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Texas Executes Man With Very Low IQ; Second Such Case This Week

Texas Executes Man With Very Low IQ; Second Such Case This Week

Robert Ladd was put to death in the state of Texas on Jan. 29, 2015. | (Photo: Courtesy Texas Department of Criminal Justice)

Texas executed Robert Ladd, 57, after appeals to spare his life due to diminished mental capacity all failed.

Ladd received a lethal injection of pentobarbital, said that the drug was stinging his arm, and then took deep breaths before snoring and passing away 27 minutes later. Before receiving the drug, he addressed the sister of his victim, Vickie Ann Garner.

"I really, really hope and pray you don't have hatred in your heart," Ladd said. "A revenge death won't get you anything."

"Let's ride," he then told the warden, who proceeded with the execution.

Attorneys appealed to the Supreme Court, who turned down a review of Ladd's case. Yet Ladd's lawyers persisted to spare their client, who had tested at an IQ of 67 in 1970. It's an assertion that could have possibly kept Ladd in prison rather than given the death penalty since numerous courts refuse to put inmates with an IQ of 70 or below to death.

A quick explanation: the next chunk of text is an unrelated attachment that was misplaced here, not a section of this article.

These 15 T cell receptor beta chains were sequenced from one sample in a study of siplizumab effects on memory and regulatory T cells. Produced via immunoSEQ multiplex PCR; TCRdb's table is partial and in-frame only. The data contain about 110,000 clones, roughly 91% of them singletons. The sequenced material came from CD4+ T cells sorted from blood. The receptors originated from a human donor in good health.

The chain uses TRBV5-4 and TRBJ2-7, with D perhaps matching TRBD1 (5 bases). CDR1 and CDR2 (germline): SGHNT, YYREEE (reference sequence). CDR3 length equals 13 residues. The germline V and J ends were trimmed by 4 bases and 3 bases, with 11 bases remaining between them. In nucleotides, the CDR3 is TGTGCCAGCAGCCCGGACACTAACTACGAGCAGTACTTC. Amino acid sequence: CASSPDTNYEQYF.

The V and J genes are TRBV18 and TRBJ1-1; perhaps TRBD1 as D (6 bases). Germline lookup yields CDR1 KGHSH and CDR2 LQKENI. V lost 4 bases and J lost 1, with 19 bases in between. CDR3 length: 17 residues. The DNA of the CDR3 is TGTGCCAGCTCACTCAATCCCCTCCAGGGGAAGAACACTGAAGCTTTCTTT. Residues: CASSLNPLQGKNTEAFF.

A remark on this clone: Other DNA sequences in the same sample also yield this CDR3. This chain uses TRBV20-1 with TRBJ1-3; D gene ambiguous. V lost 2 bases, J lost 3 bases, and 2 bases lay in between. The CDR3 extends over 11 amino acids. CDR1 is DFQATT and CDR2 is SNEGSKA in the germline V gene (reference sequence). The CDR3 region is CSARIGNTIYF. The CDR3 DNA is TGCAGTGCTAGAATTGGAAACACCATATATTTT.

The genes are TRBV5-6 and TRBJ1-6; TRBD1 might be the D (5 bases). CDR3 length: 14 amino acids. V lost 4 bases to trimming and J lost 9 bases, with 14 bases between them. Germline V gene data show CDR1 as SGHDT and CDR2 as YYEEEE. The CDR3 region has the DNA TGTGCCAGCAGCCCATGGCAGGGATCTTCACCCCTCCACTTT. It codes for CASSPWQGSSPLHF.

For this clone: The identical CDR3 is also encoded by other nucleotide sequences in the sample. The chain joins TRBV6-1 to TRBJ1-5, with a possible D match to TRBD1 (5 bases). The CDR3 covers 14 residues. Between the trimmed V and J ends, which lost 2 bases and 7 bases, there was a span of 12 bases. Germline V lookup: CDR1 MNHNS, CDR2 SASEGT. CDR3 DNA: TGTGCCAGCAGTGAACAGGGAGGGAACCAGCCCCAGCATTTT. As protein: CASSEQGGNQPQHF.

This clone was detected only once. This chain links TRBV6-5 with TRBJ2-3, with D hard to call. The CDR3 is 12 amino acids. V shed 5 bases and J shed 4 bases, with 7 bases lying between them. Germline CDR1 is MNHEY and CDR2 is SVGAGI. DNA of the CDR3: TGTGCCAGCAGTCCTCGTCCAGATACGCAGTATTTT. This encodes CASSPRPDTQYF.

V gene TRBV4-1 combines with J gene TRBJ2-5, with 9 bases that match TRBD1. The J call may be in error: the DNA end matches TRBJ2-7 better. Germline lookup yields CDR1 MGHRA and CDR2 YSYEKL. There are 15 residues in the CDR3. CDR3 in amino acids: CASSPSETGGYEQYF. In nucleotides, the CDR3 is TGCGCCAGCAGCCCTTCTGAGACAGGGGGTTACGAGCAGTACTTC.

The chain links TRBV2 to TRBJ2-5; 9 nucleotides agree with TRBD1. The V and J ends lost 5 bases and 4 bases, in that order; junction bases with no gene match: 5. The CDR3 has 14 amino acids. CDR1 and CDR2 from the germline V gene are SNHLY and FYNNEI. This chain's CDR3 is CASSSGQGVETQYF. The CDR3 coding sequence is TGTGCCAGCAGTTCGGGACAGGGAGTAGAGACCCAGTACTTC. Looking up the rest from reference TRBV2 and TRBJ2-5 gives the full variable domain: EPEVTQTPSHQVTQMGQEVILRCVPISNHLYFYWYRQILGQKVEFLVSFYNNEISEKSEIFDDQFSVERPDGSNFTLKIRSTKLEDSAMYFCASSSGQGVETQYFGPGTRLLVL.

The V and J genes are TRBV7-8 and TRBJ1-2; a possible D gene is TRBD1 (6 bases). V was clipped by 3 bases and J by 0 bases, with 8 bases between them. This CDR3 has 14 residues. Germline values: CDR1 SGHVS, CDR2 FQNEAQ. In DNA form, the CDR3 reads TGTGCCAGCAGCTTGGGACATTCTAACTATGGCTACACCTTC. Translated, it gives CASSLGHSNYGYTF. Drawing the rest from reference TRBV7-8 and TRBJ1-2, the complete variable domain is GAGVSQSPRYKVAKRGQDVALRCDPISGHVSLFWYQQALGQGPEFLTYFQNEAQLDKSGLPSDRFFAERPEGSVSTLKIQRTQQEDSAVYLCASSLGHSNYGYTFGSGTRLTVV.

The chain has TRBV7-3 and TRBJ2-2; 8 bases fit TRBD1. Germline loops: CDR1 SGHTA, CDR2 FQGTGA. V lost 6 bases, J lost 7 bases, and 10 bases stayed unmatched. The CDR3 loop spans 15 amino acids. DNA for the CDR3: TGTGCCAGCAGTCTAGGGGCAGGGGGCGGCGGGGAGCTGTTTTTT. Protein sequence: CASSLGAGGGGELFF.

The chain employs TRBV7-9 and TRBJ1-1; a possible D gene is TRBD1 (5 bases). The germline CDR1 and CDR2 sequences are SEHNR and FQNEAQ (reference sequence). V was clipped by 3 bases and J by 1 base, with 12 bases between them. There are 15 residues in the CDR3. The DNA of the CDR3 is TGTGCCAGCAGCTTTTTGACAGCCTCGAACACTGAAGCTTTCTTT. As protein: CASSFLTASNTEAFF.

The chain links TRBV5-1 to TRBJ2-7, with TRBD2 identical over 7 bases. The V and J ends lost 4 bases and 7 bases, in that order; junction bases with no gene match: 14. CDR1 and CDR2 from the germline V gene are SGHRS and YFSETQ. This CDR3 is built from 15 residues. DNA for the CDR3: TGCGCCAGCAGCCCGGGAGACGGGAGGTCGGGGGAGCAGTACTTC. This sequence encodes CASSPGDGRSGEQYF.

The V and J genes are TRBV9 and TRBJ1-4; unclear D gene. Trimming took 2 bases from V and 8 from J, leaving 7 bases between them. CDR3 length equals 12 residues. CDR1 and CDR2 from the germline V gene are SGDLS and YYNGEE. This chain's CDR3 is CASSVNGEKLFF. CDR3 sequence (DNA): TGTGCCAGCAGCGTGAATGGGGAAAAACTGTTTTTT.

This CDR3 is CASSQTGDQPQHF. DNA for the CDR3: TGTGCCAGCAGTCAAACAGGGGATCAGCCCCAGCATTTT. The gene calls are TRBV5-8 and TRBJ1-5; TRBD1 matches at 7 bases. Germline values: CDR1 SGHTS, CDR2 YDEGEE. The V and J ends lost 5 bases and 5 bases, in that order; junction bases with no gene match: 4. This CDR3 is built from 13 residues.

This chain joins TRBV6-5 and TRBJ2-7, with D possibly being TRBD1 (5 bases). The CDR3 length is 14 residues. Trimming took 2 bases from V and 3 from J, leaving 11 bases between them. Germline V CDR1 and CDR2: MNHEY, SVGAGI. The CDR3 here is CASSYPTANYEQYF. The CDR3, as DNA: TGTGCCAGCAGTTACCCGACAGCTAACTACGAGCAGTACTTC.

Garner's sister, Teresa Wooten, spoke with KYTX on the eve of Ladd's death and said it had been a long time coming, that her family had been through several ups and downs in the 18 years since Garner's death.

"I am 100 percent sure that Robert Ladd committed the crime," she said. "No doubt. He's definitely an uneducated man. He is not a mentally retarded man, and there is a huge difference."

Ladd's death comes in the same week that Georgia executed Warren Lee Hill, a man whose own mental capacity was in question. He had an IQ of "approximately 70" or below and lawyers argued that he should have been retested just before his death.

"Today, the Court has unconscionably allowed a grotesque miscarriage of justice to occur in Georgia," Hill's lawyer, Brian Kammer, told WSBTV. "Georgia has been allowed to execute an unquestionably intellectually disabled man, Warren Hill, in direct contravention of the Court's clear precedent prohibiting such cruelty."

"Ladd's deficits are well documented, debilitating and significant," Ladd's lawyer, Brian Stull, said in his appeal. The death "is yet another example of how capital punishment routinely defies the rule of law and human decency."

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